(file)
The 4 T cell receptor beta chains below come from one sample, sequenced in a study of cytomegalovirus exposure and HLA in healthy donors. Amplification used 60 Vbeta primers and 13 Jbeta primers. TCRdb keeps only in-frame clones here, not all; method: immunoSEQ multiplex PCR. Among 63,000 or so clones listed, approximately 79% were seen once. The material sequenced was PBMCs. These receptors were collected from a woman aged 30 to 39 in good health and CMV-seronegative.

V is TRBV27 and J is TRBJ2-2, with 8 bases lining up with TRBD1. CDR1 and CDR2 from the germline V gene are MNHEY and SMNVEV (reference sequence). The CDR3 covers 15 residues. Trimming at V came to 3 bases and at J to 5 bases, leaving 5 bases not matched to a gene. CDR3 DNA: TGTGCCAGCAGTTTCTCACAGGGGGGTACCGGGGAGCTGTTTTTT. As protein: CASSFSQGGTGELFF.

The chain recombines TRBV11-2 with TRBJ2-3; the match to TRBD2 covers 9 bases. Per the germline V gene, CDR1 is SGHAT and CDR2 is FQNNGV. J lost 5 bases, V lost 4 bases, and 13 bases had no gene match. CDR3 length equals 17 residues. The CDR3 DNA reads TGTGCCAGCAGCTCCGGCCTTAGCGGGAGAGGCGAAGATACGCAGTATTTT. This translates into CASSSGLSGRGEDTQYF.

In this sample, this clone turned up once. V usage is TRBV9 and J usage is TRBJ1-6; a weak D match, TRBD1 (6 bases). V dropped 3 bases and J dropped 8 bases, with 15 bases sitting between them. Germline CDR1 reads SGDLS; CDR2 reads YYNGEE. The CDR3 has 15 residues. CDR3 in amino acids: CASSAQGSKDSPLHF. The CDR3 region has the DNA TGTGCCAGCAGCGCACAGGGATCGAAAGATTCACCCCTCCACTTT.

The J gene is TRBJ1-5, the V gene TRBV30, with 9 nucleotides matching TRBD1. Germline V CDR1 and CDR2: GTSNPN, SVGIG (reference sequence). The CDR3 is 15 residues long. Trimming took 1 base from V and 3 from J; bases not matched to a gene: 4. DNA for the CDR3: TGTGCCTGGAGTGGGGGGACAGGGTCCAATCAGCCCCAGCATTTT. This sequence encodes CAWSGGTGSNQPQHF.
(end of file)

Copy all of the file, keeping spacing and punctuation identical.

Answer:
The 4 T cell receptor beta chains below come from one sample, sequenced in a study of cytomegalovirus exposure and HLA in healthy donors. Amplification used 60 Vbeta primers and 13 Jbeta primers. TCRdb keeps only in-frame clones here, not all; method: immunoSEQ multiplex PCR. Among 63,000 or so clones listed, approximately 79% were seen once. The material sequenced was PBMCs. These receptors were collected from a woman aged 30 to 39 in good health and CMV-seronegative.

V is TRBV27 and J is TRBJ2-2, with 8 bases lining up with TRBD1. CDR1 and CDR2 from the germline V gene are MNHEY and SMNVEV (reference sequence). The CDR3 covers 15 residues. Trimming at V came to 3 bases and at J to 5 bases, leaving 5 bases not matched to a gene. CDR3 DNA: TGTGCCAGCAGTTTCTCACAGGGGGGTACCGGGGAGCTGTTTTTT. As protein: CASSFSQGGTGELFF.

The chain recombines TRBV11-2 with TRBJ2-3; the match to TRBD2 covers 9 bases. Per the germline V gene, CDR1 is SGHAT and CDR2 is FQNNGV. J lost 5 bases, V lost 4 bases, and 13 bases had no gene match. CDR3 length equals 17 residues. The CDR3 DNA reads TGTGCCAGCAGCTCCGGCCTTAGCGGGAGAGGCGAAGATACGCAGTATTTT. This translates into CASSSGLSGRGEDTQYF.

In this sample, this clone turned up once. V usage is TRBV9 and J usage is TRBJ1-6; a weak D match, TRBD1 (6 bases). V dropped 3 bases and J dropped 8 bases, with 15 bases sitting between them. Germline CDR1 reads SGDLS; CDR2 reads YYNGEE. The CDR3 has 15 residues. CDR3 in amino acids: CASSAQGSKDSPLHF. The CDR3 region has the DNA TGTGCCAGCAGCGCACAGGGATCGAAAGATTCACCCCTCCACTTT.

The J gene is TRBJ1-5, the V gene TRBV30, with 9 nucleotides matching TRBD1. Germline V CDR1 and CDR2: GTSNPN, SVGIG (reference sequence). The CDR3 is 15 residues long. Trimming took 1 base from V and 3 from J; bases not matched to a gene: 4. DNA for the CDR3: TGTGCCTGGAGTGGGGGGACAGGGTCCAATCAGCCCCAGCATTTT. This sequence encodes CAWSGGTGSNQPQHF.